To execute an Agile project you first need a contract. No contract – no project! No project – no Agile, SCRUM or whatsoever!
The contract, if we are talking about mid to big projects, must have well defined safety triggers. I.e. customers want to be very much sure, that if we agree on ending a project in time = T, budget = B and scope = S we do not end up with time = T×2, budget = B×3 or scope = S/2.
On the other hand we, as a company who delivers the product, do not want the project to end unexpectedly. I.e. if after some iteration customer says "Now I see that this is actually all we needed. We stop now." and the project was planned for another 2 months, than we have people without planned work. If 3–6 people is not a big problem, 15–25 might be a real issue!
Yet I did not find any real example of a contract with safety features in it that would allow the project to be executed in full Agile manner (stated or not stated to customer as such). Standard saying I find on many forums – talk to customer, explain to him that this is much more productive way of work etc. does not convince neither me nor my management. Not that we do not believe in Agile being actually a better way of doing it. It's just that gaps in safety triggers are so obvious that none of our client buys it AND we do not like them (gaps, not clients ;) ) either.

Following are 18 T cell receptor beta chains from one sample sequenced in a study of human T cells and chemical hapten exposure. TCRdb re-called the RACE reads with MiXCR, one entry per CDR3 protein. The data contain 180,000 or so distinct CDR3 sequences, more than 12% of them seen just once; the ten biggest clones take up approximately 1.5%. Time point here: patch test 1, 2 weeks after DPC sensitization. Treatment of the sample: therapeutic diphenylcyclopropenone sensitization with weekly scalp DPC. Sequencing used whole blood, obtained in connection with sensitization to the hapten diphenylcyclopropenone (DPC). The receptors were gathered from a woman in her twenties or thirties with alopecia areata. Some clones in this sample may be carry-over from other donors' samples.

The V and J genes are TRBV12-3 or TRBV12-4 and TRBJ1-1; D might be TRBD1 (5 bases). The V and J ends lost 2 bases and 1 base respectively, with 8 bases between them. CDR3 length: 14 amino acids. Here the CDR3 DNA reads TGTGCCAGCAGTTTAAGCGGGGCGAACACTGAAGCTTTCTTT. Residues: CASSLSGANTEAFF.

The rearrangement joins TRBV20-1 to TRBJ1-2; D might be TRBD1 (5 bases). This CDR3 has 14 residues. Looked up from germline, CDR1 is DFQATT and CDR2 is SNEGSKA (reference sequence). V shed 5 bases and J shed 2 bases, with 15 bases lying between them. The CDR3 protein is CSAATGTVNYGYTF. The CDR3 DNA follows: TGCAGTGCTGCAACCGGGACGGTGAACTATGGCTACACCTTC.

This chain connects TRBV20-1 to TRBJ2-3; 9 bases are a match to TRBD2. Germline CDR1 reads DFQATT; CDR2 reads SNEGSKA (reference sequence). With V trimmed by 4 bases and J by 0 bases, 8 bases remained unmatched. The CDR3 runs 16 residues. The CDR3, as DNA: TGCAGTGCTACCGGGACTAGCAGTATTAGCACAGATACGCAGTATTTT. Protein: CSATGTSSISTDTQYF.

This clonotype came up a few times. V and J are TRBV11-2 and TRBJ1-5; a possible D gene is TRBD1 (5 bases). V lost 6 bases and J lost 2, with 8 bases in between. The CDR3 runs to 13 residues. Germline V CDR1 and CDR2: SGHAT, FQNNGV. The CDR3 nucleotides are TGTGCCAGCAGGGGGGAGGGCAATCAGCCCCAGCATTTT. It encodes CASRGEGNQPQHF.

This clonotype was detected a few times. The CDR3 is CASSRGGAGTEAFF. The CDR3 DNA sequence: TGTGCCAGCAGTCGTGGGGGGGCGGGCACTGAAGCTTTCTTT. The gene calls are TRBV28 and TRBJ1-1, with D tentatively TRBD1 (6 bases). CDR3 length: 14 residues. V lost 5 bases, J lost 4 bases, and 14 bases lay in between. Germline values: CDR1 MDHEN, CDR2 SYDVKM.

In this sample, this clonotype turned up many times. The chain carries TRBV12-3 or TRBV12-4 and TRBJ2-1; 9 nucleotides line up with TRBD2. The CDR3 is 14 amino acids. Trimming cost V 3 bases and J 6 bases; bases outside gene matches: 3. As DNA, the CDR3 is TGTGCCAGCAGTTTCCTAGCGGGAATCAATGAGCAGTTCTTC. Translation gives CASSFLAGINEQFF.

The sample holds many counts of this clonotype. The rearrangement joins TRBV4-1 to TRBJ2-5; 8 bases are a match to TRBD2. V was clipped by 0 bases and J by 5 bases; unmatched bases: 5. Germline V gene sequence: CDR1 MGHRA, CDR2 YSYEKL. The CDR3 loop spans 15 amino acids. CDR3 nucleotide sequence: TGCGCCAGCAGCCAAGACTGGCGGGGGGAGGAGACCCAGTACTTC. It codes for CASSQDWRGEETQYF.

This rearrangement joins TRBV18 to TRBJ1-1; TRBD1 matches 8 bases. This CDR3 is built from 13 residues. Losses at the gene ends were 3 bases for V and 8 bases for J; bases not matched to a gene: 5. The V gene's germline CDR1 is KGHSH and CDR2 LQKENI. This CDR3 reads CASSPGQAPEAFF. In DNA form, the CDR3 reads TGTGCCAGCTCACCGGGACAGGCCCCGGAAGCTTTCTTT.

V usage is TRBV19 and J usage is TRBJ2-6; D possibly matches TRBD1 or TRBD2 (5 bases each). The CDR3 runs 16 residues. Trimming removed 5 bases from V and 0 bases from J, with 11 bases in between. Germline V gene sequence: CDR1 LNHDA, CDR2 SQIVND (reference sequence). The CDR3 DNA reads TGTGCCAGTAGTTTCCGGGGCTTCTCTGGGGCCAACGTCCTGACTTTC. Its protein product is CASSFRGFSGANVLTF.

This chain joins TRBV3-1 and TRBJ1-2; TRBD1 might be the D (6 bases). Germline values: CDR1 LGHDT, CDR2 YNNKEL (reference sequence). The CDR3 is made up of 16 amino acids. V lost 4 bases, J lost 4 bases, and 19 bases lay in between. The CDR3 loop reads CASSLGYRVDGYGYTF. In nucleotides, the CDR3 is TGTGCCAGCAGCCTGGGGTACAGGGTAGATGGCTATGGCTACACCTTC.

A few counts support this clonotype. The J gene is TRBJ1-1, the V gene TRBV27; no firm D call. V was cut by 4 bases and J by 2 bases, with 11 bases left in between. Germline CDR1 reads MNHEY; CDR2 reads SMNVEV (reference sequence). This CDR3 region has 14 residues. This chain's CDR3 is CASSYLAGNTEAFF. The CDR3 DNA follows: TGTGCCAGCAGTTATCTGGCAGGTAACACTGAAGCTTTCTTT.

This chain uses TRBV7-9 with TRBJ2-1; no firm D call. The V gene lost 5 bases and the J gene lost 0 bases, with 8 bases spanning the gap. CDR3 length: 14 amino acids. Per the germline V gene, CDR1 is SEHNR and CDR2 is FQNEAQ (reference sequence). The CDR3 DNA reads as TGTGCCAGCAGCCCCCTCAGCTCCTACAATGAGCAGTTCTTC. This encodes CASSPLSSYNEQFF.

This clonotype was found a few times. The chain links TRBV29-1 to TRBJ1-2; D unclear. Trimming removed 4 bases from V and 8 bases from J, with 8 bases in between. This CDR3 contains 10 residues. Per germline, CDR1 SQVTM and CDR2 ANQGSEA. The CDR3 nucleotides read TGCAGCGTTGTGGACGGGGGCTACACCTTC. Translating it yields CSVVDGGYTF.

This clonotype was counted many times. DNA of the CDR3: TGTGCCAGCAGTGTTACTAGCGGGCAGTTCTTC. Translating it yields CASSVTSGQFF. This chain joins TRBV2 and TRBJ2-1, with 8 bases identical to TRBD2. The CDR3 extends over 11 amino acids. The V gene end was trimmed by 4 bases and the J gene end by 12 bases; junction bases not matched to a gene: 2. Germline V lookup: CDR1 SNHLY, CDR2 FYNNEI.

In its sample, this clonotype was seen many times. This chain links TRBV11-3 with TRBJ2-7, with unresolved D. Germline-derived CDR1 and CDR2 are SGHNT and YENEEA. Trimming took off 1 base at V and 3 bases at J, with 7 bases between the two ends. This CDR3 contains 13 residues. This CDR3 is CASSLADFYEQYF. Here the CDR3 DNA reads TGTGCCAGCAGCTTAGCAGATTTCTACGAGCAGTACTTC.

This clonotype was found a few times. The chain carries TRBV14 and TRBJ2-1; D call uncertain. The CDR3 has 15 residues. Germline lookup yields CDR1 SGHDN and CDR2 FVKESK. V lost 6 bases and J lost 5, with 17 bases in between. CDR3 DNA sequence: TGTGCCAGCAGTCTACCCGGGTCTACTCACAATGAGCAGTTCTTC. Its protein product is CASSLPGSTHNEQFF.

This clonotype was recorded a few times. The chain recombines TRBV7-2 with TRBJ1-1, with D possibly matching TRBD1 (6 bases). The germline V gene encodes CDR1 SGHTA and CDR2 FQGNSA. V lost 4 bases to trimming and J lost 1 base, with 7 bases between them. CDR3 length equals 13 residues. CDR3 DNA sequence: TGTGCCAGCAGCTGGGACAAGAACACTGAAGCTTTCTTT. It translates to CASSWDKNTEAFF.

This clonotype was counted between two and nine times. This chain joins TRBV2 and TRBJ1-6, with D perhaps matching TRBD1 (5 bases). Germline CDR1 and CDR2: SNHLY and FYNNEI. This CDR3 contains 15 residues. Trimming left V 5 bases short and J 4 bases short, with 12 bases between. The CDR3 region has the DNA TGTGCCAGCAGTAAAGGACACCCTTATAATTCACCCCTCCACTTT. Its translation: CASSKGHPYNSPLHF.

PLEASE no "it would probably work this way …" – I've read tons of that. Only interested in "For us it worked this way". No doubts, skip all the confident info in it.
P.S. As far as I can tell, standard iterative, feature driven approach suggests customer paying after each iteration (number of iterations) and being able to stop the project both by customer and project executor after any iteration without saying much about the consequences, rather than saying "it would fail anyway, so the earlier – the better" (which is correct, but not very helpful when signing the contract).